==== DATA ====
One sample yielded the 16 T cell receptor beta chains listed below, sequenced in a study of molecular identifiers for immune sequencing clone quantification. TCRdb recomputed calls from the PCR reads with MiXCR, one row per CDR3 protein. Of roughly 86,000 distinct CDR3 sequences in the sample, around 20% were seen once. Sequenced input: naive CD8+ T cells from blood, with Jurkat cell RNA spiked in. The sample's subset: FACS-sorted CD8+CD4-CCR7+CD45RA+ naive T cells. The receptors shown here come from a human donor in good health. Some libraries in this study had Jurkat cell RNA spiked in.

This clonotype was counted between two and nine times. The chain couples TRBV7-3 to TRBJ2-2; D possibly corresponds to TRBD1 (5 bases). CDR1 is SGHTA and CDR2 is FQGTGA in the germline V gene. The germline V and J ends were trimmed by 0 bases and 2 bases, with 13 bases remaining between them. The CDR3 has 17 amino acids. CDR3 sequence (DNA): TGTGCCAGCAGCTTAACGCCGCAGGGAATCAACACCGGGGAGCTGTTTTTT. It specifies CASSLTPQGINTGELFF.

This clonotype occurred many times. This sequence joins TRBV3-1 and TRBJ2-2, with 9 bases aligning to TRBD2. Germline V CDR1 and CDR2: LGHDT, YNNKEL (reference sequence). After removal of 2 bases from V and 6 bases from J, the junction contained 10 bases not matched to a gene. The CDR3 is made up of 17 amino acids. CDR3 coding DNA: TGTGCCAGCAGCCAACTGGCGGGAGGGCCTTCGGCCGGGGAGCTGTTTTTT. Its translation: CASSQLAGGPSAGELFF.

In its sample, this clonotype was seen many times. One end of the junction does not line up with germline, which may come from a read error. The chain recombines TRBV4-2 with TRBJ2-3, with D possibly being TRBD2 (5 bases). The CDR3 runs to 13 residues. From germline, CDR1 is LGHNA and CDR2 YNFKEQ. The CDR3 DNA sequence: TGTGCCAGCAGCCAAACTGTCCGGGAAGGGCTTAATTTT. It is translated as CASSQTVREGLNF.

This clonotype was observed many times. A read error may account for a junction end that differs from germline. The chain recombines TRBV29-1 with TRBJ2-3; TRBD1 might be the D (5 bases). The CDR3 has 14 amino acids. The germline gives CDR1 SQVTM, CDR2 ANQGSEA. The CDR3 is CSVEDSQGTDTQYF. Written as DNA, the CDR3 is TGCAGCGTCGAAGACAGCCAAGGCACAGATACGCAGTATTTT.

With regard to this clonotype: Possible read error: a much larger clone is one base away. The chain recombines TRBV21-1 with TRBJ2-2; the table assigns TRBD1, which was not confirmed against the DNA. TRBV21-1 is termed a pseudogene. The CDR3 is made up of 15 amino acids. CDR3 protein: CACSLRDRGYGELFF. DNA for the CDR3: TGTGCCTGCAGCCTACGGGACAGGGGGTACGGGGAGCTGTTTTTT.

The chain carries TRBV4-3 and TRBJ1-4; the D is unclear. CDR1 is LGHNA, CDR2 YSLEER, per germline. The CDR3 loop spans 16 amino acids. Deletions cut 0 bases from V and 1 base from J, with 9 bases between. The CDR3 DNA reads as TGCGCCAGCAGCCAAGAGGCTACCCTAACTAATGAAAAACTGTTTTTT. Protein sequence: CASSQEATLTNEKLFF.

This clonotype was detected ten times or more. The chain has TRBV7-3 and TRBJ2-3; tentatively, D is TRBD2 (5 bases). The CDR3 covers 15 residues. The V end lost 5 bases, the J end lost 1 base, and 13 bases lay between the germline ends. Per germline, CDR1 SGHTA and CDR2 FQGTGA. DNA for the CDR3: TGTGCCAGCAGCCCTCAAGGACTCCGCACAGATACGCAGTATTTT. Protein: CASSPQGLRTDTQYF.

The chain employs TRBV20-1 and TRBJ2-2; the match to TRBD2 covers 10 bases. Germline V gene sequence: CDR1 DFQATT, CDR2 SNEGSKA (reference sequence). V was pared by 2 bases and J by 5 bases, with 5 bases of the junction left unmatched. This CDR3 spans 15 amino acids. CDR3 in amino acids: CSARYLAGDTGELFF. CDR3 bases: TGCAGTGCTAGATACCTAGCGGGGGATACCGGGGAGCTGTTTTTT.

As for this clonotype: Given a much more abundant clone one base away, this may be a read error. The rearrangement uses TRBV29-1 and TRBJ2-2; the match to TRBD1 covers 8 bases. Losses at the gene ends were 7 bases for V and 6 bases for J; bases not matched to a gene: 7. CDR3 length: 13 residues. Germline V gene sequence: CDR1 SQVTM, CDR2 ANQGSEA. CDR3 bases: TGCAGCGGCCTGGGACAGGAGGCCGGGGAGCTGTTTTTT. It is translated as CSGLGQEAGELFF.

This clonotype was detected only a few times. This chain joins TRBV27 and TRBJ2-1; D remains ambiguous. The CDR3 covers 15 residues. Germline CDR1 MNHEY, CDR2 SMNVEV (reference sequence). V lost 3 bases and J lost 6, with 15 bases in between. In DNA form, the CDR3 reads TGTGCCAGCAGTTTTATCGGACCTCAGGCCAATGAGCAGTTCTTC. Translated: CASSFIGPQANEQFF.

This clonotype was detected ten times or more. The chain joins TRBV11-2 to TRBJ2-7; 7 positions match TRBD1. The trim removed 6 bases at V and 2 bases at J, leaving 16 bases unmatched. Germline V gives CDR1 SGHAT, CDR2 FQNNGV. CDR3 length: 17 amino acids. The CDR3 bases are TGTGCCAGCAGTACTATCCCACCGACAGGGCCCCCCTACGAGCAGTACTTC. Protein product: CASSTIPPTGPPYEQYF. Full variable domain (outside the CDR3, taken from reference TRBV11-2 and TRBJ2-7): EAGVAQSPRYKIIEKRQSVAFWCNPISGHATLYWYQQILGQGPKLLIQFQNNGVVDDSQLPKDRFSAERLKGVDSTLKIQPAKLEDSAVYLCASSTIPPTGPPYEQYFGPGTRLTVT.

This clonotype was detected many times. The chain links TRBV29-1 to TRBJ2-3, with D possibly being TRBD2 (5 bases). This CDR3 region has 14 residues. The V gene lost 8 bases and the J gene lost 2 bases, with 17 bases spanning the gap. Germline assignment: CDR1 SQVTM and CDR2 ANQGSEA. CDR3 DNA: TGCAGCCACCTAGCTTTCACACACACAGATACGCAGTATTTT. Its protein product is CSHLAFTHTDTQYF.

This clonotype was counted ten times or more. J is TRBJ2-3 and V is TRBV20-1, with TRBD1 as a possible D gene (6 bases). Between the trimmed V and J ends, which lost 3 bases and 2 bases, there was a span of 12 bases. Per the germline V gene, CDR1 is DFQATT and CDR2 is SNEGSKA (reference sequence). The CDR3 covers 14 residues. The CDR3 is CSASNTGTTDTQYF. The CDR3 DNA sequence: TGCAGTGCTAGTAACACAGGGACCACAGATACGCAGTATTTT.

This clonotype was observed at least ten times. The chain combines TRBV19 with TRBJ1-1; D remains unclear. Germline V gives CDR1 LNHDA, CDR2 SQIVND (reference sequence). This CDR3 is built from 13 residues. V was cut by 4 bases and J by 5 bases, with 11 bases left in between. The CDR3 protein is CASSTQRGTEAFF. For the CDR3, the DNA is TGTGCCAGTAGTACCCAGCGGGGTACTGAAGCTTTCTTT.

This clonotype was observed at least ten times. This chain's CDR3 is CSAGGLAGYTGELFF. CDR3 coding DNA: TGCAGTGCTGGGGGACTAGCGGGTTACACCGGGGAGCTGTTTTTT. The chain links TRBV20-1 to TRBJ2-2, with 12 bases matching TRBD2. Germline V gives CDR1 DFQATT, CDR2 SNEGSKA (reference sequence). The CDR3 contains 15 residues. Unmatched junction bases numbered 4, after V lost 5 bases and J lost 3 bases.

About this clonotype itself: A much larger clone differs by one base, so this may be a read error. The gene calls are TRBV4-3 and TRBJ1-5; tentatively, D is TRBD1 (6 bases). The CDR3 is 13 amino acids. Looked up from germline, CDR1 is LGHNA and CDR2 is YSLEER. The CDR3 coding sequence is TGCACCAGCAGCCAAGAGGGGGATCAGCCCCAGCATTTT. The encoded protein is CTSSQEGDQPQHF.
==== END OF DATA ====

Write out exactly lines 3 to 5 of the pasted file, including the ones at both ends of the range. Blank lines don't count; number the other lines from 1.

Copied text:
This clonotype occurred many times. This sequence joins TRBV3-1 and TRBJ2-2, with 9 bases aligning to TRBD2. Germline V CDR1 and CDR2: LGHDT, YNNKEL (reference sequence). After removal of 2 bases from V and 6 bases from J, the junction contained 10 bases not matched to a gene. The CDR3 is made up of 17 amino acids. CDR3 coding DNA: TGTGCCAGCAGCCAACTGGCGGGAGGGCCTTCGGCCGGGGAGCTGTTTTTT. Its translation: CASSQLAGGPSAGELFF.

In its sample, this clonotype was seen many times. One end of the junction does not line up with germline, which may come from a read error. The chain recombines TRBV4-2 with TRBJ2-3, with D possibly being TRBD2 (5 bases). The CDR3 runs to 13 residues. From germline, CDR1 is LGHNA and CDR2 YNFKEQ. The CDR3 DNA sequence: TGTGCCAGCAGCCAAACTGTCCGGGAAGGGCTTAATTTT. It is translated as CASSQTVREGLNF.

This clonotype was observed many times. A read error may account for a junction end that differs from germline. The chain recombines TRBV29-1 with TRBJ2-3; TRBD1 might be the D (5 bases). The CDR3 has 14 amino acids. The germline gives CDR1 SQVTM, CDR2 ANQGSEA. The CDR3 is CSVEDSQGTDTQYF. Written as DNA, the CDR3 is TGCAGCGTCGAAGACAGCCAAGGCACAGATACGCAGTATTTT.